Iodine has long been studied with regard to the significant role it plays in supporting human health. In 1813, just two years from the discovery of this incredible element, Swiss physician Jean Francois Coindet began using iodine for the treatment of patients with goiter, a condition that refers to the abnormal enlargement of the thyroid gland, resulting directly from iodine deficiency. While it quickly became clear that safe levels of iodine dosage required careful examination, there was no doubt that Coindet had uncovered a critical connection between iodine and optimal thyroid function – one that would prove beneficial to human health for years to come! Of course, since then, modern technology has brought us much closer to understanding the vast functions of iodine within the human body. Still, iodine supplementation remains just as critical a topic today as it was when these discoveries were first revealed.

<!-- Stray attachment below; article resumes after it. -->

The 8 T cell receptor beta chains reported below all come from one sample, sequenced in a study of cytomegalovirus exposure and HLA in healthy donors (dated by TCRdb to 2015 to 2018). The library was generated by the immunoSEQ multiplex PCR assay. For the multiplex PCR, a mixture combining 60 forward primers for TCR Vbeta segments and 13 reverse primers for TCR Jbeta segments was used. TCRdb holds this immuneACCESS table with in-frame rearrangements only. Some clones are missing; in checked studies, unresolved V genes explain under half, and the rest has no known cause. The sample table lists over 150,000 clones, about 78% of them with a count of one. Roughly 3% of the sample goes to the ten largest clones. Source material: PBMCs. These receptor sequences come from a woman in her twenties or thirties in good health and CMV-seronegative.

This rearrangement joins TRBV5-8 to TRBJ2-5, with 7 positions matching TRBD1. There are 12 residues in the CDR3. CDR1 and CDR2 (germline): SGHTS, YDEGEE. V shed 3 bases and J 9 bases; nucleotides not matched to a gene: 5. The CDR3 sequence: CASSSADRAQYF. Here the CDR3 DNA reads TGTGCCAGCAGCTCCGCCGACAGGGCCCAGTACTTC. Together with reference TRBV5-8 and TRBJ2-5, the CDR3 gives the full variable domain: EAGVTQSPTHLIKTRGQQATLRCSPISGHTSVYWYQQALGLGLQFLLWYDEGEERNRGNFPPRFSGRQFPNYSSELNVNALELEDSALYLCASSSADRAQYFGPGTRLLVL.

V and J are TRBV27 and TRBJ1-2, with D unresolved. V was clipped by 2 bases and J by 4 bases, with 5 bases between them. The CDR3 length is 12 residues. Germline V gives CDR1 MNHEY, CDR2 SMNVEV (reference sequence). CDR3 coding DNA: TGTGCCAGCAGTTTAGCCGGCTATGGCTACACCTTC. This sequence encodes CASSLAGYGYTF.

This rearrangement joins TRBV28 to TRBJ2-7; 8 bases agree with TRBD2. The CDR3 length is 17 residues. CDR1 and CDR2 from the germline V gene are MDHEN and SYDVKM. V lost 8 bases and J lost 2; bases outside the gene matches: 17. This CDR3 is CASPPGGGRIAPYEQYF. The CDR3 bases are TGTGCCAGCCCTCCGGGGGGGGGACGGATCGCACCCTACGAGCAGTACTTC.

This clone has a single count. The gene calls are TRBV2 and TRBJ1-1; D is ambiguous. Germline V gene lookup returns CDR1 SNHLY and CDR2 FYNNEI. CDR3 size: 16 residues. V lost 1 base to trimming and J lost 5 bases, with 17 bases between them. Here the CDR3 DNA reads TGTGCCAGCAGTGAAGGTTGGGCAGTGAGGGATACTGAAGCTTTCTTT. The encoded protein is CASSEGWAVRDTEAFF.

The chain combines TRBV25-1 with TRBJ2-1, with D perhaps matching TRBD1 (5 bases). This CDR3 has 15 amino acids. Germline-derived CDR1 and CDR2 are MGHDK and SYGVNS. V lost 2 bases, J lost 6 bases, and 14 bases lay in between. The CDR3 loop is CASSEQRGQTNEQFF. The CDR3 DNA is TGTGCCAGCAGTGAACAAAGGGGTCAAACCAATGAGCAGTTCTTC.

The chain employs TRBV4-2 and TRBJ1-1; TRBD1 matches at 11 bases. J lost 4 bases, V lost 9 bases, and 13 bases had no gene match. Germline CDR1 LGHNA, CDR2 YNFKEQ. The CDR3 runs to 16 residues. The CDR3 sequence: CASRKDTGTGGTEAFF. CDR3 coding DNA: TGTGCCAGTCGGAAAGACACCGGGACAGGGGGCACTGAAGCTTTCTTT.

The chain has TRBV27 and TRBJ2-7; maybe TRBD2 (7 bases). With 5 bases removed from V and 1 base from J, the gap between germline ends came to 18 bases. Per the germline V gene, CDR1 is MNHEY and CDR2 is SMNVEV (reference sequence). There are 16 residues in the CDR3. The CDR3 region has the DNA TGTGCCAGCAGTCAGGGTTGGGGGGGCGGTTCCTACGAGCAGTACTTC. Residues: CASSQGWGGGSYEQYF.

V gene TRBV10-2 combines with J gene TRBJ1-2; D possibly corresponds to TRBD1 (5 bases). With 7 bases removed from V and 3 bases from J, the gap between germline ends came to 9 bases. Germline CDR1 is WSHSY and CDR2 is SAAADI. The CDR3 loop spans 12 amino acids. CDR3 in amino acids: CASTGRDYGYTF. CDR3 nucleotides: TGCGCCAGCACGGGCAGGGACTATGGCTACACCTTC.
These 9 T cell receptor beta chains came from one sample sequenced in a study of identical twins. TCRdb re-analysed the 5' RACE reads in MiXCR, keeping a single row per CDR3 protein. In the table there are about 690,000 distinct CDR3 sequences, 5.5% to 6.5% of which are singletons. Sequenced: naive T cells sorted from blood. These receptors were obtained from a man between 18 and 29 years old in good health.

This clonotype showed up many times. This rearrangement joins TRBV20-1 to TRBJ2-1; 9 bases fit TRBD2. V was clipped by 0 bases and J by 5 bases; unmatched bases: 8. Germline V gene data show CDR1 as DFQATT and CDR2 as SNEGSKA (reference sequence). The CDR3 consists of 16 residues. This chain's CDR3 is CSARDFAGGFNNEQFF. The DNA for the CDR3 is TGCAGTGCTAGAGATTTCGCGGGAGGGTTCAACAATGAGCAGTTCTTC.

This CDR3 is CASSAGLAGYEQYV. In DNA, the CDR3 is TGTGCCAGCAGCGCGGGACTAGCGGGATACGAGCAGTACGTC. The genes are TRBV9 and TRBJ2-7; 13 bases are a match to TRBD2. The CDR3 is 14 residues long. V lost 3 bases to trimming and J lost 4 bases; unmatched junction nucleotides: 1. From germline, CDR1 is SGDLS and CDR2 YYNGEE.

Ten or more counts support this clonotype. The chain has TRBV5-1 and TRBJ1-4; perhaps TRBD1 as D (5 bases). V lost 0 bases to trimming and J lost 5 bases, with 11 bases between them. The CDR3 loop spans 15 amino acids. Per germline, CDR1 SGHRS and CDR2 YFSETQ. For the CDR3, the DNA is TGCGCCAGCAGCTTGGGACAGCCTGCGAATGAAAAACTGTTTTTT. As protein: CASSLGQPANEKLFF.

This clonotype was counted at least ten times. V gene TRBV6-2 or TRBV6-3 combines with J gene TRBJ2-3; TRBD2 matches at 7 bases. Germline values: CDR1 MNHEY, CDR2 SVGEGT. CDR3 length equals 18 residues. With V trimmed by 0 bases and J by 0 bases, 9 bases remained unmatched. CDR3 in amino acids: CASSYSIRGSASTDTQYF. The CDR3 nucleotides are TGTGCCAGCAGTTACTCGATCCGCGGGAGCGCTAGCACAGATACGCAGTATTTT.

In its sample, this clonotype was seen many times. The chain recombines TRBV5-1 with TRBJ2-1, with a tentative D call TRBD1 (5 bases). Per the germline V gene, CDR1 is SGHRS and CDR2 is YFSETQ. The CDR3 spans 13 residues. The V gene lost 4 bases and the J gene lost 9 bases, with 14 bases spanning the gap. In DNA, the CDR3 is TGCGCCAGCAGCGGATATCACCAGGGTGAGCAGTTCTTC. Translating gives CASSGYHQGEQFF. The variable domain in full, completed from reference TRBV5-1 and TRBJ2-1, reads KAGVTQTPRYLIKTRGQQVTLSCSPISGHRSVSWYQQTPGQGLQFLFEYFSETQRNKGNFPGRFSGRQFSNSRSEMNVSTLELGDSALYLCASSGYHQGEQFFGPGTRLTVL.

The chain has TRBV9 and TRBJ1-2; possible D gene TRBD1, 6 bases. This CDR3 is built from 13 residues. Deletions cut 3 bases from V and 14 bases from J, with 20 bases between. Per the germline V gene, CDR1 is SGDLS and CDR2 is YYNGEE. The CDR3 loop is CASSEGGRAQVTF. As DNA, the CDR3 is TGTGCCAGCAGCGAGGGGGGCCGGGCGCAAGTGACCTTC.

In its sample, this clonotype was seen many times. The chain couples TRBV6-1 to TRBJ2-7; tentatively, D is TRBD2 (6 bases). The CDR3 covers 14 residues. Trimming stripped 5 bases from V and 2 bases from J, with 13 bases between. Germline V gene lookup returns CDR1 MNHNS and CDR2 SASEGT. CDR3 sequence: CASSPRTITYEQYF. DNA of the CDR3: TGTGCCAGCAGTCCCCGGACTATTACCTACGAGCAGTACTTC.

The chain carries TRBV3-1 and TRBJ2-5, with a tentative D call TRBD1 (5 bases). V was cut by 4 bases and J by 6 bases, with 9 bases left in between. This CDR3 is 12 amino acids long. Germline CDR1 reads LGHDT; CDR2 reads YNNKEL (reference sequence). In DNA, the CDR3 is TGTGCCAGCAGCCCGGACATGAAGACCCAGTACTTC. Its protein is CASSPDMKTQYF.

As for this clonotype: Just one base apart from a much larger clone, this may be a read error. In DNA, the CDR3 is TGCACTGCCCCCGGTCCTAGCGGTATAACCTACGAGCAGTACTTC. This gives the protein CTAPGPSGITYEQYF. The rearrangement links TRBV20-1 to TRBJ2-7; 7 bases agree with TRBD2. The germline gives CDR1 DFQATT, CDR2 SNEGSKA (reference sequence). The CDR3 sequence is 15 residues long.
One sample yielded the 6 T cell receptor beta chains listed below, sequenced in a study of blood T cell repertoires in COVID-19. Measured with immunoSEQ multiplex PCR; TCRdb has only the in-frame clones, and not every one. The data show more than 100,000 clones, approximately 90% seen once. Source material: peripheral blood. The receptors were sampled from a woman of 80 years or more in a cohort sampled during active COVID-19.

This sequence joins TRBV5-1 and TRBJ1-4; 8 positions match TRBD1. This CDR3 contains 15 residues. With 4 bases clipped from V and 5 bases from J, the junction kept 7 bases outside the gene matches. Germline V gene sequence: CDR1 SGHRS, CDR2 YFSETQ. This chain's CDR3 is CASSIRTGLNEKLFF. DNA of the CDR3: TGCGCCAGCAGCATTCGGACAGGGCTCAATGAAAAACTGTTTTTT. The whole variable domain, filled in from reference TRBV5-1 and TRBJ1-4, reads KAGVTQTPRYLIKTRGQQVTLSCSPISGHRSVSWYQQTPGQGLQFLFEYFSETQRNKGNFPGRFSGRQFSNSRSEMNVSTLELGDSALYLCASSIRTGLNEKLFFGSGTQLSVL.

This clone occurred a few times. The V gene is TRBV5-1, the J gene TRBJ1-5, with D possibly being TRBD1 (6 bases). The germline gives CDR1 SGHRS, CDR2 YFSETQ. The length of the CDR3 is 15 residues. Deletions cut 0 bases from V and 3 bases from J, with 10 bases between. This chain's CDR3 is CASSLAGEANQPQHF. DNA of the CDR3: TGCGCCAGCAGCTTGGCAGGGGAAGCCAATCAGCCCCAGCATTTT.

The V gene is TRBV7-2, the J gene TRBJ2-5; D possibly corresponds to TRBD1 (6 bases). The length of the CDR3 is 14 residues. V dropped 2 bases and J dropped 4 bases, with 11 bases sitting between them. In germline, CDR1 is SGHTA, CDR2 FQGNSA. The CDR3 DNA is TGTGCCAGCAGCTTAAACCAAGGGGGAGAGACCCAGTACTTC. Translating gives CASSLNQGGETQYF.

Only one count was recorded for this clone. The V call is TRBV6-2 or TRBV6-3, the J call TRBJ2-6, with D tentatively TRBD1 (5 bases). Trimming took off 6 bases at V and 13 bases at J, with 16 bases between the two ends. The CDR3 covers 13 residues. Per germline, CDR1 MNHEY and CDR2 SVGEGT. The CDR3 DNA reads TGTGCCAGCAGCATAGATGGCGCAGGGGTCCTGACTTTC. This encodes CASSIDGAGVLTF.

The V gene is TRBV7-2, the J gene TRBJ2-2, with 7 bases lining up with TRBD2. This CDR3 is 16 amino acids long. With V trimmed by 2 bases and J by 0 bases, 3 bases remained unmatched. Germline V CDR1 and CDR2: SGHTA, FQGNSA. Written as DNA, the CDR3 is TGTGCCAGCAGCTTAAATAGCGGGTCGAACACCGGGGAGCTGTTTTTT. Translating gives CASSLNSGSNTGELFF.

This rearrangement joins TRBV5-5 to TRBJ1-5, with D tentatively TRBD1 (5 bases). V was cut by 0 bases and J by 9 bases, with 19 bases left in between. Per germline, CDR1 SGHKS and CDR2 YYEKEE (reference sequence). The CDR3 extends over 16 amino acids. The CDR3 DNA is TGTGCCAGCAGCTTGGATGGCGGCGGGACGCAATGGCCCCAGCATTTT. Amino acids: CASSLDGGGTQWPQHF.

Despite over 200 years of research on iodine as it relates to thyroid health, it is estimated that over 27 million Americans suffer with thyroid issues.Unfortunately, the United States National Health and Nutrition Examination Survey (NHANES) reports that iodine levels have fallen more than 50% in the last 30 years, resulting in widespread iodine deficiency and epidemic increases in thyroid disorders. Common thyroid problems include hypothyroidism, hyperthyroidism, thyroid nodules, thyroid cancer and goiter – all of which can be attributed to iodine imbalances, which is why healthy iodine levels are so imperative. But the importance of iodine doesn’t stop there. As Hallelujah Acres’ Dr. Michael Donaldson, PhD explains, “Many of the functions of iodine are separate from its role as part of thyroid hormones. Iodine has a major impact on the thyroid, but it will also have a direct impact on all of the other tissues of the body that utilize iodine.” For starters, the ovaries and the breasts contain high concentrations of iodine, signifying a direct link between iodine deficiency and reproductive health, as well as fibrocystic breast disease. Our immune systems also rely on iodine for its ability to assist the immune response in the fight against infections. Not to mention, iodine has been shown to help balance estrogen levels, normalize cholesterol and blood pressure, improve glucose metabolism, and reduce inflammation and infection in the lungs. Plus, according to Donaldson’s extensive research, “iodine stabilizes the heart rhythm, lowers serum cholesterol, lowers blood pressure, and is known to make the blood thinner as well." He explains, “Iodine is not only good for the cardiovascular system, it is vital.” Unfortunately, our soil contains very little iodine, meaning there is very little iodine in the land vegetables that we eat. Sea vegetables, on the other hand, are able to absorb and retain iodine from sea water, making foods like kelp, seaweed and spirulina natural, whole-food sources of iodine. However, beware, as many kelp supplements on the market have been found to contain high levels of arsenic and/or traces of heavy metals. Finding safe, reliable sources of iodine remains one of the most important topics related to iodine supplementation today. That’s why we recommend Iosol, Iodoral and Nascent Iodine, all demonstrated to be safe, highly effective sources for obtaining optimal iodine levels in the body when used properly. Check out our website for more information on these products, and, for a limited time, get 20% off the list price of Nascent Iodine - the best iodine for maximum utilization and uptake into the thyroid gland. For more complete information on iodine supplementation, usage and dietary recommendations, click on this link to read the comprehensive article Recent Advances in Iodine Nutrition by Dr. Michael Donaldson, PhD.